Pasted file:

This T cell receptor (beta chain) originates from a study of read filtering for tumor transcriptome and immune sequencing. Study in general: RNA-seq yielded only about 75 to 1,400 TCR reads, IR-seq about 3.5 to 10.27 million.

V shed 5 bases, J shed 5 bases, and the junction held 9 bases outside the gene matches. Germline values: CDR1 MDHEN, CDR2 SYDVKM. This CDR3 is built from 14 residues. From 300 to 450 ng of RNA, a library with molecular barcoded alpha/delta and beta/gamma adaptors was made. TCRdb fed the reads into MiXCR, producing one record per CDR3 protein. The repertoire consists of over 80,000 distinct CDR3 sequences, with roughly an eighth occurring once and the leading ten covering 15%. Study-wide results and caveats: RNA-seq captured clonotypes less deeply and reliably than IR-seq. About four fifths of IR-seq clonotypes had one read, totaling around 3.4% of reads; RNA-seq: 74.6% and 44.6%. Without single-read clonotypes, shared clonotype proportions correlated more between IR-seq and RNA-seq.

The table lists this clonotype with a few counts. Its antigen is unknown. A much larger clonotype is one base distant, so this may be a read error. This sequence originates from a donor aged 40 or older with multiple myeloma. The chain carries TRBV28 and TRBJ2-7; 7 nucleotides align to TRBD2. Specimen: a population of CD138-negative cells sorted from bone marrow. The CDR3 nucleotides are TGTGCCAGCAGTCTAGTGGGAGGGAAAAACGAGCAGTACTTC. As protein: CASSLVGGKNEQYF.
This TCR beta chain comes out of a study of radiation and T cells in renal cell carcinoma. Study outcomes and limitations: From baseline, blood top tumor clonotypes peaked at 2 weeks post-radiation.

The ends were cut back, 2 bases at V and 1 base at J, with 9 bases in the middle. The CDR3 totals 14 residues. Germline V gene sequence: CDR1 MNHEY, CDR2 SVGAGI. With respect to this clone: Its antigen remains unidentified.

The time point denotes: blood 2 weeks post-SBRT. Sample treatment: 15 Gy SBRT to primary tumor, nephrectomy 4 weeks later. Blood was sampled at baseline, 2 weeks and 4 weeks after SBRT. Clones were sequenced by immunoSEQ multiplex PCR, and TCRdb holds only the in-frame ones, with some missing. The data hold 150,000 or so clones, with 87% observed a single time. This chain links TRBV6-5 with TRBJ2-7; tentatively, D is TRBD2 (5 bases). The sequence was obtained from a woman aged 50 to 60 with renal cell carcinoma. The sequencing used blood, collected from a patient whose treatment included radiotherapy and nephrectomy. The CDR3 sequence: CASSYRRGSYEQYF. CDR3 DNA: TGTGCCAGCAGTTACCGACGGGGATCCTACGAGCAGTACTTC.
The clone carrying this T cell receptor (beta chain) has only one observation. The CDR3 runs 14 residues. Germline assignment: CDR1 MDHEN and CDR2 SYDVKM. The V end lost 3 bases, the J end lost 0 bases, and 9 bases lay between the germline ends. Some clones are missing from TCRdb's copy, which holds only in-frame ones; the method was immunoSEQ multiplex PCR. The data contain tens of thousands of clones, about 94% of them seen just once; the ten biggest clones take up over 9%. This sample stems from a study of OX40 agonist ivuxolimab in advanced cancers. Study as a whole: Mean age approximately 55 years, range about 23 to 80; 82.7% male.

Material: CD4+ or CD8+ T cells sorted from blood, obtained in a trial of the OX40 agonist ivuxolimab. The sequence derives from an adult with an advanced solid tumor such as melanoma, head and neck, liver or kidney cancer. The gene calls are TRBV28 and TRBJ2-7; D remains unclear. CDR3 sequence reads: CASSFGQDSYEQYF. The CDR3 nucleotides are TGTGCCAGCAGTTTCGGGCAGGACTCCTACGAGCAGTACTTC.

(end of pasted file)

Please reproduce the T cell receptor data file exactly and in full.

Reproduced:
This T cell receptor (beta chain) originates from a study of read filtering for tumor transcriptome and immune sequencing. Study in general: RNA-seq yielded only about 75 to 1,400 TCR reads, IR-seq about 3.5 to 10.27 million.

V shed 5 bases, J shed 5 bases, and the junction held 9 bases outside the gene matches. Germline values: CDR1 MDHEN, CDR2 SYDVKM. This CDR3 is built from 14 residues. From 300 to 450 ng of RNA, a library with molecular barcoded alpha/delta and beta/gamma adaptors was made. TCRdb fed the reads into MiXCR, producing one record per CDR3 protein. The repertoire consists of over 80,000 distinct CDR3 sequences, with roughly an eighth occurring once and the leading ten covering 15%. Study-wide results and caveats: RNA-seq captured clonotypes less deeply and reliably than IR-seq. About four fifths of IR-seq clonotypes had one read, totaling around 3.4% of reads; RNA-seq: 74.6% and 44.6%. Without single-read clonotypes, shared clonotype proportions correlated more between IR-seq and RNA-seq.

The table lists this clonotype with a few counts. Its antigen is unknown. A much larger clonotype is one base distant, so this may be a read error. This sequence originates from a donor aged 40 or older with multiple myeloma. The chain carries TRBV28 and TRBJ2-7; 7 nucleotides align to TRBD2. Specimen: a population of CD138-negative cells sorted from bone marrow. The CDR3 nucleotides are TGTGCCAGCAGTCTAGTGGGAGGGAAAAACGAGCAGTACTTC. As protein: CASSLVGGKNEQYF.
This TCR beta chain comes out of a study of radiation and T cells in renal cell carcinoma. Study outcomes and limitations: From baseline, blood top tumor clonotypes peaked at 2 weeks post-radiation.

The ends were cut back, 2 bases at V and 1 base at J, with 9 bases in the middle. The CDR3 totals 14 residues. Germline V gene sequence: CDR1 MNHEY, CDR2 SVGAGI. With respect to this clone: Its antigen remains unidentified.

The time point denotes: blood 2 weeks post-SBRT. Sample treatment: 15 Gy SBRT to primary tumor, nephrectomy 4 weeks later. Blood was sampled at baseline, 2 weeks and 4 weeks after SBRT. Clones were sequenced by immunoSEQ multiplex PCR, and TCRdb holds only the in-frame ones, with some missing. The data hold 150,000 or so clones, with 87% observed a single time. This chain links TRBV6-5 with TRBJ2-7; tentatively, D is TRBD2 (5 bases). The sequence was obtained from a woman aged 50 to 60 with renal cell carcinoma. The sequencing used blood, collected from a patient whose treatment included radiotherapy and nephrectomy. The CDR3 sequence: CASSYRRGSYEQYF. CDR3 DNA: TGTGCCAGCAGTTACCGACGGGGATCCTACGAGCAGTACTTC.
The clone carrying this T cell receptor (beta chain) has only one observation. The CDR3 runs 14 residues. Germline assignment: CDR1 MDHEN and CDR2 SYDVKM. The V end lost 3 bases, the J end lost 0 bases, and 9 bases lay between the germline ends. Some clones are missing from TCRdb's copy, which holds only in-frame ones; the method was immunoSEQ multiplex PCR. The data contain tens of thousands of clones, about 94% of them seen just once; the ten biggest clones take up over 9%. This sample stems from a study of OX40 agonist ivuxolimab in advanced cancers. Study as a whole: Mean age approximately 55 years, range about 23 to 80; 82.7% male.

Material: CD4+ or CD8+ T cells sorted from blood, obtained in a trial of the OX40 agonist ivuxolimab. The sequence derives from an adult with an advanced solid tumor such as melanoma, head and neck, liver or kidney cancer. The gene calls are TRBV28 and TRBJ2-7; D remains unclear. CDR3 sequence reads: CASSFGQDSYEQYF. The CDR3 nucleotides are TGTGCCAGCAGTTTCGGGCAGGACTCCTACGAGCAGTACTTC.